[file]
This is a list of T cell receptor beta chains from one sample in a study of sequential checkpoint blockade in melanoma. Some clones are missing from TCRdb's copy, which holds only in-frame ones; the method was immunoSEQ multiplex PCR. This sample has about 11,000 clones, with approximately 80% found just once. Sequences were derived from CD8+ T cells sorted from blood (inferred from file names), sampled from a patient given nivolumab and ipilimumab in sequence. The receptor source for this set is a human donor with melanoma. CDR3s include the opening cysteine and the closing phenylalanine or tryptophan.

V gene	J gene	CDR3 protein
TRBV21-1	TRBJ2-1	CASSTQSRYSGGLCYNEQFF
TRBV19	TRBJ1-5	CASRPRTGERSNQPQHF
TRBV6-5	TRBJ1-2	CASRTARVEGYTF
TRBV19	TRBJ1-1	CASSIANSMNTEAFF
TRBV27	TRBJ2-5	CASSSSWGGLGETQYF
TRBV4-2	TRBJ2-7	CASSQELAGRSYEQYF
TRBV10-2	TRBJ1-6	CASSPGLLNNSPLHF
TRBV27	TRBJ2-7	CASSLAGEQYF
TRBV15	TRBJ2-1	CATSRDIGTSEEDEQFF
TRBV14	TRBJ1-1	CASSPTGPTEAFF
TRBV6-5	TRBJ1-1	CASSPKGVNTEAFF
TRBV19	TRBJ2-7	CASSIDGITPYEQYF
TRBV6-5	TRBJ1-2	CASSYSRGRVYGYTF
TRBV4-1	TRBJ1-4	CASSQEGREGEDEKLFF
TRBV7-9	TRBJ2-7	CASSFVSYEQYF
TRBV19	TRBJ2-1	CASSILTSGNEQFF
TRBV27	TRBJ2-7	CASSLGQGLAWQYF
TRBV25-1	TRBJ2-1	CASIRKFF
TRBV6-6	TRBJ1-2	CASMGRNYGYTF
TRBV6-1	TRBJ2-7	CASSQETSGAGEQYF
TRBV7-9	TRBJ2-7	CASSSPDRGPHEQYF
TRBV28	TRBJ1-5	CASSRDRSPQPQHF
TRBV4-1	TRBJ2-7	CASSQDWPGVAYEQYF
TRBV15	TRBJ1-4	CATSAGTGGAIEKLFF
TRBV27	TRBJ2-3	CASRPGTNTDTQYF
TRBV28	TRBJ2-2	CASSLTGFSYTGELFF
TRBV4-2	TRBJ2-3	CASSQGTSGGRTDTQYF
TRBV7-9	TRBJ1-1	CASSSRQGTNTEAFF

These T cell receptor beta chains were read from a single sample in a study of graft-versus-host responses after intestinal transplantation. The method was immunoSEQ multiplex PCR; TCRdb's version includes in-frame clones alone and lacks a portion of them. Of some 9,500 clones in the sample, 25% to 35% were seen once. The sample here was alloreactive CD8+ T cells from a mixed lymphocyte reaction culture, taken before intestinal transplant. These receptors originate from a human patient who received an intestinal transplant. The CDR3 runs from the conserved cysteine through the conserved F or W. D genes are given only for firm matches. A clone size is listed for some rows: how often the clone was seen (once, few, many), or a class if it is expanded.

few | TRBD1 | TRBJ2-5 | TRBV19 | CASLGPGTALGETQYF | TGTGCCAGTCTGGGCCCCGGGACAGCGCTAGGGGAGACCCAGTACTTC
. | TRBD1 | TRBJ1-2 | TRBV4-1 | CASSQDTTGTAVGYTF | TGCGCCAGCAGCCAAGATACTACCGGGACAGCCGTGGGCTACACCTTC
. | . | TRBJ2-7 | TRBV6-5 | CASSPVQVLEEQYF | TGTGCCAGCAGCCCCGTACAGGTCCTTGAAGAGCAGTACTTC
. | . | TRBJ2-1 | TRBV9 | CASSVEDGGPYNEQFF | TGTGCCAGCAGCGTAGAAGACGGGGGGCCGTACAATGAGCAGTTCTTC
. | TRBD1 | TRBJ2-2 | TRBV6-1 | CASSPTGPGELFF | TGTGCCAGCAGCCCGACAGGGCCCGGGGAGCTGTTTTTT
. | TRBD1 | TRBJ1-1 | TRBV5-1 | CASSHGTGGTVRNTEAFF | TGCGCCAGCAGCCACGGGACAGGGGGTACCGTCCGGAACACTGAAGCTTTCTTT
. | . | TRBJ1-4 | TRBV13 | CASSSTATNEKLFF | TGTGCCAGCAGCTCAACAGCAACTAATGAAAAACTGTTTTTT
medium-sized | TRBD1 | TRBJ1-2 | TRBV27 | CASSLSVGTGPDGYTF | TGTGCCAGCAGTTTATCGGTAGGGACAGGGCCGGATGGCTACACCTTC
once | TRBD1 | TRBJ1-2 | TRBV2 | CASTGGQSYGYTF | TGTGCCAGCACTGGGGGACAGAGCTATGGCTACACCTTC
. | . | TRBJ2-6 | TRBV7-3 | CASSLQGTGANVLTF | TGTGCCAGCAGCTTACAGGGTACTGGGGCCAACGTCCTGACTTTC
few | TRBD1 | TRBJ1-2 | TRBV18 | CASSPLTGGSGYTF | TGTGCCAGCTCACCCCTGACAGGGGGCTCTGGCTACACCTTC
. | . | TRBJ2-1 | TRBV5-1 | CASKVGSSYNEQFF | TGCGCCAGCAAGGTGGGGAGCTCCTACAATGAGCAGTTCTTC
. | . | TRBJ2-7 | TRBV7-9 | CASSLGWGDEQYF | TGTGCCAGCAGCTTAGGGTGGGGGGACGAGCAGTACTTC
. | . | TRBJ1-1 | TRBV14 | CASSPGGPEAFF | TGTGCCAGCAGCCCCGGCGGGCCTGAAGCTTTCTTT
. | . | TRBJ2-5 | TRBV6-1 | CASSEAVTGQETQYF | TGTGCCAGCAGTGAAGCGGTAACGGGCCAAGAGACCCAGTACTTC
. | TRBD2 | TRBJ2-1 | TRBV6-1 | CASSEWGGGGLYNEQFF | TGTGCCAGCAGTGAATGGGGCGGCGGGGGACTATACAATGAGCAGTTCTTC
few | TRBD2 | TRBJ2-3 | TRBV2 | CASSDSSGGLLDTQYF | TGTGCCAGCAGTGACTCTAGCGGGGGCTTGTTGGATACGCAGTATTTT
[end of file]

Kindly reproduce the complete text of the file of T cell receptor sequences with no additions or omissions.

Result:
This is a list of T cell receptor beta chains from one sample in a study of sequential checkpoint blockade in melanoma. Some clones are missing from TCRdb's copy, which holds only in-frame ones; the method was immunoSEQ multiplex PCR. This sample has about 11,000 clones, with approximately 80% found just once. Sequences were derived from CD8+ T cells sorted from blood (inferred from file names), sampled from a patient given nivolumab and ipilimumab in sequence. The receptor source for this set is a human donor with melanoma. CDR3s include the opening cysteine and the closing phenylalanine or tryptophan.

V gene	J gene	CDR3 protein
TRBV21-1	TRBJ2-1	CASSTQSRYSGGLCYNEQFF
TRBV19	TRBJ1-5	CASRPRTGERSNQPQHF
TRBV6-5	TRBJ1-2	CASRTARVEGYTF
TRBV19	TRBJ1-1	CASSIANSMNTEAFF
TRBV27	TRBJ2-5	CASSSSWGGLGETQYF
TRBV4-2	TRBJ2-7	CASSQELAGRSYEQYF
TRBV10-2	TRBJ1-6	CASSPGLLNNSPLHF
TRBV27	TRBJ2-7	CASSLAGEQYF
TRBV15	TRBJ2-1	CATSRDIGTSEEDEQFF
TRBV14	TRBJ1-1	CASSPTGPTEAFF
TRBV6-5	TRBJ1-1	CASSPKGVNTEAFF
TRBV19	TRBJ2-7	CASSIDGITPYEQYF
TRBV6-5	TRBJ1-2	CASSYSRGRVYGYTF
TRBV4-1	TRBJ1-4	CASSQEGREGEDEKLFF
TRBV7-9	TRBJ2-7	CASSFVSYEQYF
TRBV19	TRBJ2-1	CASSILTSGNEQFF
TRBV27	TRBJ2-7	CASSLGQGLAWQYF
TRBV25-1	TRBJ2-1	CASIRKFF
TRBV6-6	TRBJ1-2	CASMGRNYGYTF
TRBV6-1	TRBJ2-7	CASSQETSGAGEQYF
TRBV7-9	TRBJ2-7	CASSSPDRGPHEQYF
TRBV28	TRBJ1-5	CASSRDRSPQPQHF
TRBV4-1	TRBJ2-7	CASSQDWPGVAYEQYF
TRBV15	TRBJ1-4	CATSAGTGGAIEKLFF
TRBV27	TRBJ2-3	CASRPGTNTDTQYF
TRBV28	TRBJ2-2	CASSLTGFSYTGELFF
TRBV4-2	TRBJ2-3	CASSQGTSGGRTDTQYF
TRBV7-9	TRBJ1-1	CASSSRQGTNTEAFF

These T cell receptor beta chains were read from a single sample in a study of graft-versus-host responses after intestinal transplantation. The method was immunoSEQ multiplex PCR; TCRdb's version includes in-frame clones alone and lacks a portion of them. Of some 9,500 clones in the sample, 25% to 35% were seen once. The sample here was alloreactive CD8+ T cells from a mixed lymphocyte reaction culture, taken before intestinal transplant. These receptors originate from a human patient who received an intestinal transplant. The CDR3 runs from the conserved cysteine through the conserved F or W. D genes are given only for firm matches. A clone size is listed for some rows: how often the clone was seen (once, few, many), or a class if it is expanded.

few | TRBD1 | TRBJ2-5 | TRBV19 | CASLGPGTALGETQYF | TGTGCCAGTCTGGGCCCCGGGACAGCGCTAGGGGAGACCCAGTACTTC
. | TRBD1 | TRBJ1-2 | TRBV4-1 | CASSQDTTGTAVGYTF | TGCGCCAGCAGCCAAGATACTACCGGGACAGCCGTGGGCTACACCTTC
. | . | TRBJ2-7 | TRBV6-5 | CASSPVQVLEEQYF | TGTGCCAGCAGCCCCGTACAGGTCCTTGAAGAGCAGTACTTC
. | . | TRBJ2-1 | TRBV9 | CASSVEDGGPYNEQFF | TGTGCCAGCAGCGTAGAAGACGGGGGGCCGTACAATGAGCAGTTCTTC
. | TRBD1 | TRBJ2-2 | TRBV6-1 | CASSPTGPGELFF | TGTGCCAGCAGCCCGACAGGGCCCGGGGAGCTGTTTTTT
. | TRBD1 | TRBJ1-1 | TRBV5-1 | CASSHGTGGTVRNTEAFF | TGCGCCAGCAGCCACGGGACAGGGGGTACCGTCCGGAACACTGAAGCTTTCTTT
. | . | TRBJ1-4 | TRBV13 | CASSSTATNEKLFF | TGTGCCAGCAGCTCAACAGCAACTAATGAAAAACTGTTTTTT
medium-sized | TRBD1 | TRBJ1-2 | TRBV27 | CASSLSVGTGPDGYTF | TGTGCCAGCAGTTTATCGGTAGGGACAGGGCCGGATGGCTACACCTTC
once | TRBD1 | TRBJ1-2 | TRBV2 | CASTGGQSYGYTF | TGTGCCAGCACTGGGGGACAGAGCTATGGCTACACCTTC
. | . | TRBJ2-6 | TRBV7-3 | CASSLQGTGANVLTF | TGTGCCAGCAGCTTACAGGGTACTGGGGCCAACGTCCTGACTTTC
few | TRBD1 | TRBJ1-2 | TRBV18 | CASSPLTGGSGYTF | TGTGCCAGCTCACCCCTGACAGGGGGCTCTGGCTACACCTTC
. | . | TRBJ2-1 | TRBV5-1 | CASKVGSSYNEQFF | TGCGCCAGCAAGGTGGGGAGCTCCTACAATGAGCAGTTCTTC
. | . | TRBJ2-7 | TRBV7-9 | CASSLGWGDEQYF | TGTGCCAGCAGCTTAGGGTGGGGGGACGAGCAGTACTTC
. | . | TRBJ1-1 | TRBV14 | CASSPGGPEAFF | TGTGCCAGCAGCCCCGGCGGGCCTGAAGCTTTCTTT
. | . | TRBJ2-5 | TRBV6-1 | CASSEAVTGQETQYF | TGTGCCAGCAGTGAAGCGGTAACGGGCCAAGAGACCCAGTACTTC
. | TRBD2 | TRBJ2-1 | TRBV6-1 | CASSEWGGGGLYNEQFF | TGTGCCAGCAGTGAATGGGGCGGCGGGGGACTATACAATGAGCAGTTCTTC
few | TRBD2 | TRBJ2-3 | TRBV2 | CASSDSSGGLLDTQYF | TGTGCCAGCAGTGACTCTAGCGGGGGCTTGTTGGATACGCAGTATTTT